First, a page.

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The County Judge’s Office analyzed the criminal justice outcomes for homeless participants in this program, which was completed in August 2017. Analyses found statistically significant reductions in jail bookings by 1.6 and jail days by 83 days compared to pre-program utilization. Reductions were also seen in average number of misdemeanors and felonies. When comparing the group who received supportive housing with similar group that did not, researchers found the top five offenses (trespassing, theft, drug possession, assault, and prostitution) were reduced for those housed but actually increased for those that did not receive housing assistance.

Evaluation of the Forensic Assertive Community Treatment Program
King County, Washington
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The King County Forensic Assertive Community Treatment program (FACT) is an enhancement of an evidence-based practice to serve adults with serious mental illness, who also have a history of homelessness or who are at high risk of becoming homeless, and have extensive criminal histories. FACT provides housing and intensive community-based recovery oriented services with the goal of reducing use of the criminal justice system, reducing use of inpatient psychiatric services, improving housing stability and promoting community tenure. During the period documented in this report, 2008 through 2011, FACT was funded by the Washington State Department of Commerce’s Homeless Grant Assistance Program (HGAP) and the Veterans and Human Services Levy, administered by King County Mental Health, Chemical Abuse and Dependency Services Division (MHCADSD), and implemented by Sound Mental Health (SMH). A total of 56 individuals have been served by FACT; the first 51 individuals to be enrolled are the subjects of this evaluation.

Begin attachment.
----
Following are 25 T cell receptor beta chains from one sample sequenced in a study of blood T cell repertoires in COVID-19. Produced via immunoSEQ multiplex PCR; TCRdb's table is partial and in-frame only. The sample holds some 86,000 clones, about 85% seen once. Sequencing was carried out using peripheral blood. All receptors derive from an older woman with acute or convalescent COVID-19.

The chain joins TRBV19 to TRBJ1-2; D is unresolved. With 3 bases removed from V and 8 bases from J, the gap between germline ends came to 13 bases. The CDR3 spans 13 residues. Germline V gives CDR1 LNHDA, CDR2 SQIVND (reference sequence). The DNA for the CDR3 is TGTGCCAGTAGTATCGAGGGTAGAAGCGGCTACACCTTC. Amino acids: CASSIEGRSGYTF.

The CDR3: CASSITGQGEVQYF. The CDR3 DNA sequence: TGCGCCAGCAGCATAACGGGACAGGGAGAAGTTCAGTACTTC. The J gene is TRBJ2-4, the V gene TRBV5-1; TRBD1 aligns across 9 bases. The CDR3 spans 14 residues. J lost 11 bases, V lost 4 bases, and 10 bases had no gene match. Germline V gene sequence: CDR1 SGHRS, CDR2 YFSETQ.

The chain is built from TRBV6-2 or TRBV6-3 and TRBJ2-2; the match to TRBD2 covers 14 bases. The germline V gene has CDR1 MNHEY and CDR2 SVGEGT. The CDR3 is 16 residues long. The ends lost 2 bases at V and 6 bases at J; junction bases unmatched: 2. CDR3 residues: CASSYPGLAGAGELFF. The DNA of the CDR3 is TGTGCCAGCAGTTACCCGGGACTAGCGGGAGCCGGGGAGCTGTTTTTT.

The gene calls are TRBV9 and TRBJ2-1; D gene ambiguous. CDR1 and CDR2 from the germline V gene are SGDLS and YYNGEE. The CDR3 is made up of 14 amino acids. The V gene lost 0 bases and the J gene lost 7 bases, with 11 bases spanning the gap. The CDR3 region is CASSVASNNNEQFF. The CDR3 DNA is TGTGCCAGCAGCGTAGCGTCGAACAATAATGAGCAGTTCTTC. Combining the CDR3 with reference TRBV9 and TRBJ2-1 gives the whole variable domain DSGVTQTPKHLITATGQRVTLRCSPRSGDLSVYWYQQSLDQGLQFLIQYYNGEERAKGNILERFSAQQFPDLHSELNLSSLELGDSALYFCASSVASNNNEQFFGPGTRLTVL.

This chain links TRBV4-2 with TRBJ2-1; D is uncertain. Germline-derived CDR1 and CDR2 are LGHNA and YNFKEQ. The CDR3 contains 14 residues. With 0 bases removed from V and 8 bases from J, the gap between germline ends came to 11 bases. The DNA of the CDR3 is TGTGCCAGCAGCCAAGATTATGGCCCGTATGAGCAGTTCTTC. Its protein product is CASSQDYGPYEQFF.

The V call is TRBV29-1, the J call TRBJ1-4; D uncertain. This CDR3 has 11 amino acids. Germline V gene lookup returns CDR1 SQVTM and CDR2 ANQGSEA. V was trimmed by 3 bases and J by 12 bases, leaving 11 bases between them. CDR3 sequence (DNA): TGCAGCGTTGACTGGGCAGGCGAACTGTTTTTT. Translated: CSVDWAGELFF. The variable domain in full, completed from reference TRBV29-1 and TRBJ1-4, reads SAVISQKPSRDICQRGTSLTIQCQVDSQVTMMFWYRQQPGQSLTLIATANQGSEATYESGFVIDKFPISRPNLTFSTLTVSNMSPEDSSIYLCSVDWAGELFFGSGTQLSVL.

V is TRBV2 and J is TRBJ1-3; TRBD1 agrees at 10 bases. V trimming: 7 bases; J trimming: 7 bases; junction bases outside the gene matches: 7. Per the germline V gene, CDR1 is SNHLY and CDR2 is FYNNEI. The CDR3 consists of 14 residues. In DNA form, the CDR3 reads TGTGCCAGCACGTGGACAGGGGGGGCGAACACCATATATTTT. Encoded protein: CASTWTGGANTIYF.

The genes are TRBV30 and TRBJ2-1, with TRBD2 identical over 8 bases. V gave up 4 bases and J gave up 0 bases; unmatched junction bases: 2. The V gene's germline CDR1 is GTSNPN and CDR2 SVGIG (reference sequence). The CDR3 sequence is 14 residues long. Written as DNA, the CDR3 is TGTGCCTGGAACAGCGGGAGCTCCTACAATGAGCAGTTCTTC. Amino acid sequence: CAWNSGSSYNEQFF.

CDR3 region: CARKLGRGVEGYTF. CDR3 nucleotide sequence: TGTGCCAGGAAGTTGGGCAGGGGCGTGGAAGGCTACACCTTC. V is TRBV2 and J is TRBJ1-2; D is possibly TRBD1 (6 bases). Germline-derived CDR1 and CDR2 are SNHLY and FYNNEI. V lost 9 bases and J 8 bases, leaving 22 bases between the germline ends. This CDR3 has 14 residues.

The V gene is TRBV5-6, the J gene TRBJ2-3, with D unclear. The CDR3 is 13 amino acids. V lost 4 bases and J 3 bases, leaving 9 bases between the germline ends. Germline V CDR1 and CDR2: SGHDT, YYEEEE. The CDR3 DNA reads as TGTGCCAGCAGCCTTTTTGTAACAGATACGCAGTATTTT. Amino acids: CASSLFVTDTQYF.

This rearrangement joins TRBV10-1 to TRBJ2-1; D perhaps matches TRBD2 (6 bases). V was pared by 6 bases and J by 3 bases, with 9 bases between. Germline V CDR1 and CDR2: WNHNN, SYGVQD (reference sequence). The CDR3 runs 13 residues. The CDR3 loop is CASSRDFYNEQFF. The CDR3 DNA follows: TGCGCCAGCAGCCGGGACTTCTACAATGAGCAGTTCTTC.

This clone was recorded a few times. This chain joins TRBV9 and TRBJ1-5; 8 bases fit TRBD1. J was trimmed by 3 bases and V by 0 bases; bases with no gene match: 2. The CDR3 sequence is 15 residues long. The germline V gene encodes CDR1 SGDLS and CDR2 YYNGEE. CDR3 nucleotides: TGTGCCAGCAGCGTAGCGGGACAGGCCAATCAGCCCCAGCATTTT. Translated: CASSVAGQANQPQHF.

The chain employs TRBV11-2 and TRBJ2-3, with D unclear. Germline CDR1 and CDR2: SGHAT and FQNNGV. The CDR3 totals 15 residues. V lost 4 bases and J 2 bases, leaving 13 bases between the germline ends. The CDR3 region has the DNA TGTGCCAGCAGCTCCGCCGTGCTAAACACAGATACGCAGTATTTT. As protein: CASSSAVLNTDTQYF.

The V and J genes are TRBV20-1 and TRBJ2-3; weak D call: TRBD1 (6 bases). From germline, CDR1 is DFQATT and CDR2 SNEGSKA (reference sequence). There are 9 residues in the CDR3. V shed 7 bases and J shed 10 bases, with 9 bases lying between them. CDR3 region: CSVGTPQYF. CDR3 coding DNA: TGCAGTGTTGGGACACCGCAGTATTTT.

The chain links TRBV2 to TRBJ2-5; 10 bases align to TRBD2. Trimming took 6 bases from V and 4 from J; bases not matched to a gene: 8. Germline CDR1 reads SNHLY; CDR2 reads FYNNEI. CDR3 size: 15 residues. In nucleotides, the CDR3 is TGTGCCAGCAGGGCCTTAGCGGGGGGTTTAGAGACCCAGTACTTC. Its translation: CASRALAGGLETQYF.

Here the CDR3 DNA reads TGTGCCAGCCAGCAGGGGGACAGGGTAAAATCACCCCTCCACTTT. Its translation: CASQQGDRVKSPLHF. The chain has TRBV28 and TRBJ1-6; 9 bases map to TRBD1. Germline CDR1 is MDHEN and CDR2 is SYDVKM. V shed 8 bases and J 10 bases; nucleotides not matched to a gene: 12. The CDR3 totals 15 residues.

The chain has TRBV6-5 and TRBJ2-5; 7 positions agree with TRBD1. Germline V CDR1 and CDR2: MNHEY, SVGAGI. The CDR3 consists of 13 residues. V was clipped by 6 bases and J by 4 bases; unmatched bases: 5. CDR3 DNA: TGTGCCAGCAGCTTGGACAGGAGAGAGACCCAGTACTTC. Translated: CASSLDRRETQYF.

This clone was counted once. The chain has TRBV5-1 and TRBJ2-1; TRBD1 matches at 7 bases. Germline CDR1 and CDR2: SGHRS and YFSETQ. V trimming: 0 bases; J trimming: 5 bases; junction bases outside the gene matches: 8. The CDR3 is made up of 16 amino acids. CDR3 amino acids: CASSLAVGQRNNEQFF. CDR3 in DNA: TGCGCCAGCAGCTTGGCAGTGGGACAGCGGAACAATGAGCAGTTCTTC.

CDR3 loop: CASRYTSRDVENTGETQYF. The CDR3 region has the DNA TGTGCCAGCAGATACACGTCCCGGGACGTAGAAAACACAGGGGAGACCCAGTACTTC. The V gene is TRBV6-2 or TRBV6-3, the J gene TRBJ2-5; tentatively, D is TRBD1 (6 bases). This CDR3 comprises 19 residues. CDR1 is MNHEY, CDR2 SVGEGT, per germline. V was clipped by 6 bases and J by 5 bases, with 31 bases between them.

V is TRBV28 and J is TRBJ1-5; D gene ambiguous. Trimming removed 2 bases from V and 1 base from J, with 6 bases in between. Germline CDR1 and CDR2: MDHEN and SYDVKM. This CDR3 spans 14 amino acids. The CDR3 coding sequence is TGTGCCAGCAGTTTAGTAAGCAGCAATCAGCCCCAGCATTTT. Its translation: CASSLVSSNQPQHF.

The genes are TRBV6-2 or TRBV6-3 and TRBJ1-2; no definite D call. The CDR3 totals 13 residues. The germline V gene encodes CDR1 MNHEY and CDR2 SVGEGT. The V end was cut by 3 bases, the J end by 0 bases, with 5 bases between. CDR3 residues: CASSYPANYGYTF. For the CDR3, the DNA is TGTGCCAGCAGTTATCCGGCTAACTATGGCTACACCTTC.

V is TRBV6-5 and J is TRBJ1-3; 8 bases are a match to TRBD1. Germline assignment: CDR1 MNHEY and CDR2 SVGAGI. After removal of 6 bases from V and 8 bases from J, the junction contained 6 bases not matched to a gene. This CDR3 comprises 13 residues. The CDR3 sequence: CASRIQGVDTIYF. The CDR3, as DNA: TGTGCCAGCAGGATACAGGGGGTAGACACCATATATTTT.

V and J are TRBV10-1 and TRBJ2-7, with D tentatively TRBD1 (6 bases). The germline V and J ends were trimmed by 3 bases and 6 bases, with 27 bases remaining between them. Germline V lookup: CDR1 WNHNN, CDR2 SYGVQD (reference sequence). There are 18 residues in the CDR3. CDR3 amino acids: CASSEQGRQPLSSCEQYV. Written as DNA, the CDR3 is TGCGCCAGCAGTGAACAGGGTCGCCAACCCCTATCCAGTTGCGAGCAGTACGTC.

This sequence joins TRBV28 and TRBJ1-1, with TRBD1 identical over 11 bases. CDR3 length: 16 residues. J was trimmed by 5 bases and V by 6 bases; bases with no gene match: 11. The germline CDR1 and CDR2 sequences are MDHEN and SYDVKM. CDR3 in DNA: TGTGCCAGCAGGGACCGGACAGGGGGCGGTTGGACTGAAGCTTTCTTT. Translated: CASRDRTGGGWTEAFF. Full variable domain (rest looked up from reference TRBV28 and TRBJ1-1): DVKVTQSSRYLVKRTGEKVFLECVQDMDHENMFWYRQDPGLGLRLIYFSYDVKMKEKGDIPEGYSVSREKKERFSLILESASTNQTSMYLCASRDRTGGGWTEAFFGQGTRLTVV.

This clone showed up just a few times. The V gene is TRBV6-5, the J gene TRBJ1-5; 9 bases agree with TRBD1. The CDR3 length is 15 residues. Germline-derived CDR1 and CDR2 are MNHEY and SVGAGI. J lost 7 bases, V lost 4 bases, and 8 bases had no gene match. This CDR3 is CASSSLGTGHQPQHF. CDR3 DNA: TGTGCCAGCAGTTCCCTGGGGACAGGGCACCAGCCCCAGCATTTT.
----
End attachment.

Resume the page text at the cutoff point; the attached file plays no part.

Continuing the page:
Minneapolis / Hennepin County Office to End Homelessness
Research, Planning and Development Department
Frequent User Service Enhancement (FUSE) Program
Read more about their results.

In 2007, Hennepin County conducted a study which found that 266 individuls used approximately 70,000 nights of stay in shelter, jail, and detox over five years, costing $4.2 million. As a result, local nonprofit agency St. Stephen’s Human Services created the Frequent User Service Enhancement program, which began in April 2008 and has housed 41 people to date. FUSE targets people who are high users of both the single adult shelter system and the criminal justice system. It uses a “housing first” model that places individuals in affordable housing with case management first, in order to provide stability before addressing their other barriers. The program focuses on reducing the involvement of the criminal justice and other government systems that provide emergency services to people experiencing homelessness.

Reducing Homelessness, Incarceration and Costs Through Supportive Housing FUSE New York City

The Frequent User Services Enhancement (FUSE) initiative is a supportive housing program developed by CSH with support from various government agencies that provided housing and support services to individuals who were frequently cycling in and out of jails, homeless shelters, and hospital emergency rooms in 2008 in New York City. A two-year follow up evaluation by Columbia University Mailman School of Public Policy found that FUSE participants spent significantly fewer days in jails and shelters and engaged in less cycling between public systems. These service use reductions resulted in significant cost savings to the government and tax payers.